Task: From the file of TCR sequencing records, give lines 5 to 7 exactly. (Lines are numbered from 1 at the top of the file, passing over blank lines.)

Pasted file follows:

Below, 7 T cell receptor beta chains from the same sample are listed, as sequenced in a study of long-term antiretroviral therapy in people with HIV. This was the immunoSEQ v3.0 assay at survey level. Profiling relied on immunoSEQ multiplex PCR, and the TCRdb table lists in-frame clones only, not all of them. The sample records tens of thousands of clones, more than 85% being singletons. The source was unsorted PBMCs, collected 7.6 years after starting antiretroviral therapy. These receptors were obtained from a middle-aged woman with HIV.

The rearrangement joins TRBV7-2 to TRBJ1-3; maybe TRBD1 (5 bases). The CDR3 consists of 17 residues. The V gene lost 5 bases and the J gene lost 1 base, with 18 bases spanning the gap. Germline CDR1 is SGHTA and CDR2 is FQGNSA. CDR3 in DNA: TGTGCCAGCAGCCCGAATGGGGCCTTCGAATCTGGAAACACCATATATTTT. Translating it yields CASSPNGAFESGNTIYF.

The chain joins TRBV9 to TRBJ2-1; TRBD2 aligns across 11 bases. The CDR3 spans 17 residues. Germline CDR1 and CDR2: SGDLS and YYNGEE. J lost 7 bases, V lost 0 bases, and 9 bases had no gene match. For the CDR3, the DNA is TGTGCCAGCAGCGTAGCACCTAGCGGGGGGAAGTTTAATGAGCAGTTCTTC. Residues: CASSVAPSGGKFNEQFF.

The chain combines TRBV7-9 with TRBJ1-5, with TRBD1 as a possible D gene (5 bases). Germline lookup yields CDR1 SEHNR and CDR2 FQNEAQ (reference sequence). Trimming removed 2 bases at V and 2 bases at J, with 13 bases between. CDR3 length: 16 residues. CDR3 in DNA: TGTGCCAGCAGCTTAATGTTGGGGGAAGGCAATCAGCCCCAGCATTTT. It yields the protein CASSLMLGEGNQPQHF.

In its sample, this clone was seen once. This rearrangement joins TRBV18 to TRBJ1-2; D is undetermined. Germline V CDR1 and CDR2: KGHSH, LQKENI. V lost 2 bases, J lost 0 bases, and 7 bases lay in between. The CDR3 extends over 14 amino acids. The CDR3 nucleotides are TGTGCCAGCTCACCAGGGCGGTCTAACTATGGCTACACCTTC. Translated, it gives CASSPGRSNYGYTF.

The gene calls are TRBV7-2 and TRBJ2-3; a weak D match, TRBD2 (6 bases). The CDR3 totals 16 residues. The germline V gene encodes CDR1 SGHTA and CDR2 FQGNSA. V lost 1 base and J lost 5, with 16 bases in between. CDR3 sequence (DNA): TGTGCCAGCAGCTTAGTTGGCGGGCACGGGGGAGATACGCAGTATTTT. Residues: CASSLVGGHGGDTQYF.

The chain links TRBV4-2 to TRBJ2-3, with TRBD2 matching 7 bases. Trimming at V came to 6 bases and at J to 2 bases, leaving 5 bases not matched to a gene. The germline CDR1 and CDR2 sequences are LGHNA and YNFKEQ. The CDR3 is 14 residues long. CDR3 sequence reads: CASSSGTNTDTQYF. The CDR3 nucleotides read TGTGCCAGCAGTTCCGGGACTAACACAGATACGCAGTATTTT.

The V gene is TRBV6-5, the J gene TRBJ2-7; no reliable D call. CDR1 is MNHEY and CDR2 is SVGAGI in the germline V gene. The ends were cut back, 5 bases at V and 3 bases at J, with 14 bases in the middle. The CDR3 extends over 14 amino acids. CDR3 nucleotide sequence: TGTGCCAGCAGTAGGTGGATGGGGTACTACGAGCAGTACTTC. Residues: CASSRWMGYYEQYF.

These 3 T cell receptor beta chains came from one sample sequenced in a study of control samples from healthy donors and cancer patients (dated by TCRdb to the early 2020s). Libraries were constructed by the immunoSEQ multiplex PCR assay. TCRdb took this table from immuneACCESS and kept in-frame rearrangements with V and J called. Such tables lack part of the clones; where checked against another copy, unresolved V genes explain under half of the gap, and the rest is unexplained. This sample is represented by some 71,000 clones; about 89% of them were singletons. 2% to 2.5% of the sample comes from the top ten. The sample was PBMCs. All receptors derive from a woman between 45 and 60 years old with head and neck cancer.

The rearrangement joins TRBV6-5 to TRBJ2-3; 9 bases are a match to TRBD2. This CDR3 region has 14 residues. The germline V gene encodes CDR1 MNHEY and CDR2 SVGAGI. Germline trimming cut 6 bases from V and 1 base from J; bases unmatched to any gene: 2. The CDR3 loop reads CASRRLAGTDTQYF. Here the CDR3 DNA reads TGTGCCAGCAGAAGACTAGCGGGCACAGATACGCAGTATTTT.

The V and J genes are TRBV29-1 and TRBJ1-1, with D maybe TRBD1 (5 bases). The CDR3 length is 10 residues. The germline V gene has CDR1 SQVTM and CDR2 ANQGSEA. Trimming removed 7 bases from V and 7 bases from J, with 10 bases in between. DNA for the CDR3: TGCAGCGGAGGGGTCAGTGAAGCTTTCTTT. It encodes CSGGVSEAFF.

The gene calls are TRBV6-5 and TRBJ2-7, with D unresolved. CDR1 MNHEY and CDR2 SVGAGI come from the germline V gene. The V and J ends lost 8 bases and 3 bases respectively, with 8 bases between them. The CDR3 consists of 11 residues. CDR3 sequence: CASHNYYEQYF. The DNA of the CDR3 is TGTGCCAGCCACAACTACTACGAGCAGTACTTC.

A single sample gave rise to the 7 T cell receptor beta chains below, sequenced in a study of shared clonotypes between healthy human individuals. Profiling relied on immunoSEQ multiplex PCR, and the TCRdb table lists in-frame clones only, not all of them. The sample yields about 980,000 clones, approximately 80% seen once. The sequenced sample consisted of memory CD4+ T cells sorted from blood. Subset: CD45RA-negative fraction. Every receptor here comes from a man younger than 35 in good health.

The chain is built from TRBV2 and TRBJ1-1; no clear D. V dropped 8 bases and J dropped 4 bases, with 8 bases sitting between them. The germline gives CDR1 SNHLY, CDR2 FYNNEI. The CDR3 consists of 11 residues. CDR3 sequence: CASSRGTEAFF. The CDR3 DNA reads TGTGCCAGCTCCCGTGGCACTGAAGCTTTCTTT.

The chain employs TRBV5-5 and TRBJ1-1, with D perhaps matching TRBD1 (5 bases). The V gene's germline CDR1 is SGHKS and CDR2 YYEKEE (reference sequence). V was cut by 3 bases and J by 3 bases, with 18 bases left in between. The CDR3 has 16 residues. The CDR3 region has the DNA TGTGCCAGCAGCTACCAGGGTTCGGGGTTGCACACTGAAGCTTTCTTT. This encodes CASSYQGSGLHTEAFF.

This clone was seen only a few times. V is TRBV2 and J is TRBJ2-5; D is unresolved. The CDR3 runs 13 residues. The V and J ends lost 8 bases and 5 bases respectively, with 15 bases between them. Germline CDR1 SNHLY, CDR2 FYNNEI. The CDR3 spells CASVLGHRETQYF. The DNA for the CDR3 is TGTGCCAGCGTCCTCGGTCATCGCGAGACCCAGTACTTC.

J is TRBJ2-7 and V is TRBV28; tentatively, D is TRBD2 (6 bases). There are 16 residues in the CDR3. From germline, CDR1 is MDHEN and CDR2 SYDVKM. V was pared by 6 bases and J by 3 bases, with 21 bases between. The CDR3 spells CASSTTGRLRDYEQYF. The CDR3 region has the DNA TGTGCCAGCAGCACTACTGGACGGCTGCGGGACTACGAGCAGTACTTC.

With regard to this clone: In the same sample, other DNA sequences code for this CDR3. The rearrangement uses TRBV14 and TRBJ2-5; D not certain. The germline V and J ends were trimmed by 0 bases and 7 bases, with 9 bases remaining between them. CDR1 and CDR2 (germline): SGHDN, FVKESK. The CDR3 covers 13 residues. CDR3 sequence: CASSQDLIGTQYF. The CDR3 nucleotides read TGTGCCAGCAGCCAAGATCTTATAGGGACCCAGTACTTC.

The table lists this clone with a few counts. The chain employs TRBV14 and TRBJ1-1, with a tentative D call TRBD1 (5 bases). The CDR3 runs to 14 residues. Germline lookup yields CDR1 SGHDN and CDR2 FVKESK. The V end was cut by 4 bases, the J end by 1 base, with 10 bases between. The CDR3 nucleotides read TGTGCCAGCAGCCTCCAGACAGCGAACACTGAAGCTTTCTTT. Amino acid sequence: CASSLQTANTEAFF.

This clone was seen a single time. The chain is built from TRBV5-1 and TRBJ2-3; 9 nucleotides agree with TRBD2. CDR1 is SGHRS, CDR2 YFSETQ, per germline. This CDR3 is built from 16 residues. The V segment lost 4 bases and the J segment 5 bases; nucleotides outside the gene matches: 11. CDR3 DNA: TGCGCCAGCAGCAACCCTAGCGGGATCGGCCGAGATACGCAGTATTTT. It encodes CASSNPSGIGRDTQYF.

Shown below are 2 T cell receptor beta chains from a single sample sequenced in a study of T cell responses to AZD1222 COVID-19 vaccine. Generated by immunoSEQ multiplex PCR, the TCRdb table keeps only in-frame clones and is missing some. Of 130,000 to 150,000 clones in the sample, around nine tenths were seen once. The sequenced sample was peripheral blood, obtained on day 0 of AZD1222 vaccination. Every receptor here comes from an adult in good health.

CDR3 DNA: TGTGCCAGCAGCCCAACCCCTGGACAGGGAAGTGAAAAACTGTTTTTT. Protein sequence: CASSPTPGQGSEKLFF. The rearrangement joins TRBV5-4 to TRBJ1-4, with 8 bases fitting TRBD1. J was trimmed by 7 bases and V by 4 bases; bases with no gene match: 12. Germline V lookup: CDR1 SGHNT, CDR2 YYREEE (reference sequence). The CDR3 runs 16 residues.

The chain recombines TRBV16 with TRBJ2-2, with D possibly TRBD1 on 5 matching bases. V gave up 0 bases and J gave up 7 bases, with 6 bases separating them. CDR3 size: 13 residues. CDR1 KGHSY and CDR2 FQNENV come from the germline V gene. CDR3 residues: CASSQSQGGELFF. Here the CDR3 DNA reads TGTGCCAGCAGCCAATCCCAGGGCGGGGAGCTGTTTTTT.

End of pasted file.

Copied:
In its sample, this clone was seen once. This rearrangement joins TRBV18 to TRBJ1-2; D is undetermined. Germline V CDR1 and CDR2: KGHSH, LQKENI. V lost 2 bases, J lost 0 bases, and 7 bases lay in between. The CDR3 extends over 14 amino acids. The CDR3 nucleotides are TGTGCCAGCTCACCAGGGCGGTCTAACTATGGCTACACCTTC. Translated, it gives CASSPGRSNYGYTF.

The gene calls are TRBV7-2 and TRBJ2-3; a weak D match, TRBD2 (6 bases). The CDR3 totals 16 residues. The germline V gene encodes CDR1 SGHTA and CDR2 FQGNSA. V lost 1 base and J lost 5, with 16 bases in between. CDR3 sequence (DNA): TGTGCCAGCAGCTTAGTTGGCGGGCACGGGGGAGATACGCAGTATTTT. Residues: CASSLVGGHGGDTQYF.

The chain links TRBV4-2 to TRBJ2-3, with TRBD2 matching 7 bases. Trimming at V came to 6 bases and at J to 2 bases, leaving 5 bases not matched to a gene. The germline CDR1 and CDR2 sequences are LGHNA and YNFKEQ. The CDR3 is 14 residues long. CDR3 sequence reads: CASSSGTNTDTQYF. The CDR3 nucleotides read TGTGCCAGCAGTTCCGGGACTAACACAGATACGCAGTATTTT.